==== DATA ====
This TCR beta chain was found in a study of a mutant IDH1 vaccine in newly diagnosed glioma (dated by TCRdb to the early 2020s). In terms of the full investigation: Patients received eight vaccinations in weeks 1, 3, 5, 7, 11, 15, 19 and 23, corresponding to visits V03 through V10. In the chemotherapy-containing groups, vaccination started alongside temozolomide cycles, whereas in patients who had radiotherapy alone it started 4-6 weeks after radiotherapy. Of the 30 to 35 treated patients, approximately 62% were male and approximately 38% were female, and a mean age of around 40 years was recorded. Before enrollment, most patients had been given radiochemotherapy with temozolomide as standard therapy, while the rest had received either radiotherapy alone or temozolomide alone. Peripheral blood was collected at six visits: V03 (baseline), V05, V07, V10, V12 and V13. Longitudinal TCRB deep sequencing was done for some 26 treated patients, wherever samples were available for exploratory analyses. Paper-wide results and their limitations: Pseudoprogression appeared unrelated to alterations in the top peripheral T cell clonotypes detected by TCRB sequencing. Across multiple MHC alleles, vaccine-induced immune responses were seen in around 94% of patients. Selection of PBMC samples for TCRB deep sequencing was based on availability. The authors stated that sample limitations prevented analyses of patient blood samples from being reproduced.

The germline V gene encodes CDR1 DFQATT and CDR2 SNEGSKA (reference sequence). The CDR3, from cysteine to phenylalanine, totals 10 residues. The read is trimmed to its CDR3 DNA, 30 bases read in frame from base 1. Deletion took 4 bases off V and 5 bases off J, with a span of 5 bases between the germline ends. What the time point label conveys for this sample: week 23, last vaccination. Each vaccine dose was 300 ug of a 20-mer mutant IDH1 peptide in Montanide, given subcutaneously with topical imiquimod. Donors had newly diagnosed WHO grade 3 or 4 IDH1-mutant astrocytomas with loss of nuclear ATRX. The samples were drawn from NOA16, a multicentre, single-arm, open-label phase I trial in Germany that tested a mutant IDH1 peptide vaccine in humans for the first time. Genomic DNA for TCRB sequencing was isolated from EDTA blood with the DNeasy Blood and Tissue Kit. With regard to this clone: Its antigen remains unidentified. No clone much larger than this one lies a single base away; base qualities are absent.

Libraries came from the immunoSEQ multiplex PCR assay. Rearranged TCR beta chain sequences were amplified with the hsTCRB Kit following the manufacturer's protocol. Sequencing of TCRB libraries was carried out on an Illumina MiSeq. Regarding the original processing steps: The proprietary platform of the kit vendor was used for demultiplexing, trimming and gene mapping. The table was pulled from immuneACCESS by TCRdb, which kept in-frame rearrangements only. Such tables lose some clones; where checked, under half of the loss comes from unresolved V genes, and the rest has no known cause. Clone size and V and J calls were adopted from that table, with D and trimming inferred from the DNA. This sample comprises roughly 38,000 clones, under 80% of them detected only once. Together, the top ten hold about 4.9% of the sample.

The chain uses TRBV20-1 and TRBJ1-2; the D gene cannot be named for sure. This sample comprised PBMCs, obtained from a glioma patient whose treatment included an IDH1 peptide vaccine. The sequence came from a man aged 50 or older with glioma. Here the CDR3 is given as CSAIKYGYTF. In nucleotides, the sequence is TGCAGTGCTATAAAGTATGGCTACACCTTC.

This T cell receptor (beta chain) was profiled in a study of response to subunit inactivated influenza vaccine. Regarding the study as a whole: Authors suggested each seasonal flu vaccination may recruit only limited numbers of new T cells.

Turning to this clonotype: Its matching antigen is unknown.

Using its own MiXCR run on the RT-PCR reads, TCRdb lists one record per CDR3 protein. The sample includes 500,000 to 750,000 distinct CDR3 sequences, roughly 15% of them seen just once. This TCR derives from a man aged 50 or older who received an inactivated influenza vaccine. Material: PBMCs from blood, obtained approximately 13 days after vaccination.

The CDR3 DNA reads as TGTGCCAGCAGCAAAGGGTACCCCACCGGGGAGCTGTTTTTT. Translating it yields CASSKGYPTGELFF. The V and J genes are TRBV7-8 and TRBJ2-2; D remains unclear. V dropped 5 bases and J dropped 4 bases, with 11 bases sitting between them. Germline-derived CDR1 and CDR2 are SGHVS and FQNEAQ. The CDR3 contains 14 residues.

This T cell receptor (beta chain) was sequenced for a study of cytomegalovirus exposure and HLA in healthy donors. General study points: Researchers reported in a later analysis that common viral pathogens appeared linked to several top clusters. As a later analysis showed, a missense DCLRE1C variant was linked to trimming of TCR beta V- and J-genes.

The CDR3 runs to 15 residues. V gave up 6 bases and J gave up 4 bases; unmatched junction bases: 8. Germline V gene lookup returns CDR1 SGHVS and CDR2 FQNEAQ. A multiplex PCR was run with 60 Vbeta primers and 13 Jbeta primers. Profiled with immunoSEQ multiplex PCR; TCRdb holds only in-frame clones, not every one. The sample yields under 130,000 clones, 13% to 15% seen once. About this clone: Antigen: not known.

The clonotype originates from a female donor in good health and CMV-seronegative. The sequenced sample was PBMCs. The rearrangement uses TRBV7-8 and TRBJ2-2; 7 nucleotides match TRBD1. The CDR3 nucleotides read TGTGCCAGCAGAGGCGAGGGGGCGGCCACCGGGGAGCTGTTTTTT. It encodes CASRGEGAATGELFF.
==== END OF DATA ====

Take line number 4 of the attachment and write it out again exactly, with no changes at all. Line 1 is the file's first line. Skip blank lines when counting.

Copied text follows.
The chain uses TRBV20-1 and TRBJ1-2; the D gene cannot be named for sure. This sample comprised PBMCs, obtained from a glioma patient whose treatment included an IDH1 peptide vaccine. The sequence came from a man aged 50 or older with glioma. Here the CDR3 is given as CSAIKYGYTF. In nucleotides, the sequence is TGCAGTGCTATAAAGTATGGCTACACCTTC.